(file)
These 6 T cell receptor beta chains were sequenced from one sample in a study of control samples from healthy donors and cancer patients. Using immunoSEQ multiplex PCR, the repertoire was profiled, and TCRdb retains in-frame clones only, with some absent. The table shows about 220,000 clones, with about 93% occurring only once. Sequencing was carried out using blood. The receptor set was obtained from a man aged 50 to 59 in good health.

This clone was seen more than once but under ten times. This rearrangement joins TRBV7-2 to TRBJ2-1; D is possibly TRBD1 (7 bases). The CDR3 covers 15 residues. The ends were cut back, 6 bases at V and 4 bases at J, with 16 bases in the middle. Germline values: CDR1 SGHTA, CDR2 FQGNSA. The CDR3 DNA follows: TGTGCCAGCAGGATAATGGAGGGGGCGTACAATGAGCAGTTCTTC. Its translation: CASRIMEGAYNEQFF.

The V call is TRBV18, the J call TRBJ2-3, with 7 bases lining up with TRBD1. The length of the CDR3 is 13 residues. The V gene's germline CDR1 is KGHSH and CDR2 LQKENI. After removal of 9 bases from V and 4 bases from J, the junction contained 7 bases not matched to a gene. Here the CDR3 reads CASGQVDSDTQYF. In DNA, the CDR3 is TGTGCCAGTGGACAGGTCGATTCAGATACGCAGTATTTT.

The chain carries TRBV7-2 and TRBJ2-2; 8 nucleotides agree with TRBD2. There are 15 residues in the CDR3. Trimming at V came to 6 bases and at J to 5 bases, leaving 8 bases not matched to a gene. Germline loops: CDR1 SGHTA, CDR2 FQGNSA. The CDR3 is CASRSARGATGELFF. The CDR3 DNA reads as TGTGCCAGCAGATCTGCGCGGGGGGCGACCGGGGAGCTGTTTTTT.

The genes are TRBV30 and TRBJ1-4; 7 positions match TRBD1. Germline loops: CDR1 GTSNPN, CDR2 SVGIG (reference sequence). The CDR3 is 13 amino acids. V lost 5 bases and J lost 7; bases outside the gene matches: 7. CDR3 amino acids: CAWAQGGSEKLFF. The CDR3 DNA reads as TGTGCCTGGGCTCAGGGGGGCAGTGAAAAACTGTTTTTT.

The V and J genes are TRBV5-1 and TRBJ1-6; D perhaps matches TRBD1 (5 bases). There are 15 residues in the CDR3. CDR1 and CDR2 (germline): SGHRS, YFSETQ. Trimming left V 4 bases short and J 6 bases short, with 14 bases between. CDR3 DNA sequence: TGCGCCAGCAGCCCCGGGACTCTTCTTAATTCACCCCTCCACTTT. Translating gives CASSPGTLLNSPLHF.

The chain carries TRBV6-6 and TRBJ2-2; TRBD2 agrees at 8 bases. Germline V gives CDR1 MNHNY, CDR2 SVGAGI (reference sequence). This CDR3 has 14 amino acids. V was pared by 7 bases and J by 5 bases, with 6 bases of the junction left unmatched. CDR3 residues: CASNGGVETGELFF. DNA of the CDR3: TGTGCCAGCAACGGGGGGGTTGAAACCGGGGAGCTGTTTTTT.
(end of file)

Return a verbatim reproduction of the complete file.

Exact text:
These 6 T cell receptor beta chains were sequenced from one sample in a study of control samples from healthy donors and cancer patients. Using immunoSEQ multiplex PCR, the repertoire was profiled, and TCRdb retains in-frame clones only, with some absent. The table shows about 220,000 clones, with about 93% occurring only once. Sequencing was carried out using blood. The receptor set was obtained from a man aged 50 to 59 in good health.

This clone was seen more than once but under ten times. This rearrangement joins TRBV7-2 to TRBJ2-1; D is possibly TRBD1 (7 bases). The CDR3 covers 15 residues. The ends were cut back, 6 bases at V and 4 bases at J, with 16 bases in the middle. Germline values: CDR1 SGHTA, CDR2 FQGNSA. The CDR3 DNA follows: TGTGCCAGCAGGATAATGGAGGGGGCGTACAATGAGCAGTTCTTC. Its translation: CASRIMEGAYNEQFF.

The V call is TRBV18, the J call TRBJ2-3, with 7 bases lining up with TRBD1. The length of the CDR3 is 13 residues. The V gene's germline CDR1 is KGHSH and CDR2 LQKENI. After removal of 9 bases from V and 4 bases from J, the junction contained 7 bases not matched to a gene. Here the CDR3 reads CASGQVDSDTQYF. In DNA, the CDR3 is TGTGCCAGTGGACAGGTCGATTCAGATACGCAGTATTTT.

The chain carries TRBV7-2 and TRBJ2-2; 8 nucleotides agree with TRBD2. There are 15 residues in the CDR3. Trimming at V came to 6 bases and at J to 5 bases, leaving 8 bases not matched to a gene. Germline loops: CDR1 SGHTA, CDR2 FQGNSA. The CDR3 is CASRSARGATGELFF. The CDR3 DNA reads as TGTGCCAGCAGATCTGCGCGGGGGGCGACCGGGGAGCTGTTTTTT.

The genes are TRBV30 and TRBJ1-4; 7 positions match TRBD1. Germline loops: CDR1 GTSNPN, CDR2 SVGIG (reference sequence). The CDR3 is 13 amino acids. V lost 5 bases and J lost 7; bases outside the gene matches: 7. CDR3 amino acids: CAWAQGGSEKLFF. The CDR3 DNA reads as TGTGCCTGGGCTCAGGGGGGCAGTGAAAAACTGTTTTTT.

The V and J genes are TRBV5-1 and TRBJ1-6; D perhaps matches TRBD1 (5 bases). There are 15 residues in the CDR3. CDR1 and CDR2 (germline): SGHRS, YFSETQ. Trimming left V 4 bases short and J 6 bases short, with 14 bases between. CDR3 DNA sequence: TGCGCCAGCAGCCCCGGGACTCTTCTTAATTCACCCCTCCACTTT. Translating gives CASSPGTLLNSPLHF.

The chain carries TRBV6-6 and TRBJ2-2; TRBD2 agrees at 8 bases. Germline V gives CDR1 MNHNY, CDR2 SVGAGI (reference sequence). This CDR3 has 14 amino acids. V was pared by 7 bases and J by 5 bases, with 6 bases of the junction left unmatched. CDR3 residues: CASNGGVETGELFF. DNA of the CDR3: TGTGCCAGCAACGGGGGGGTTGAAACCGGGGAGCTGTTTTTT.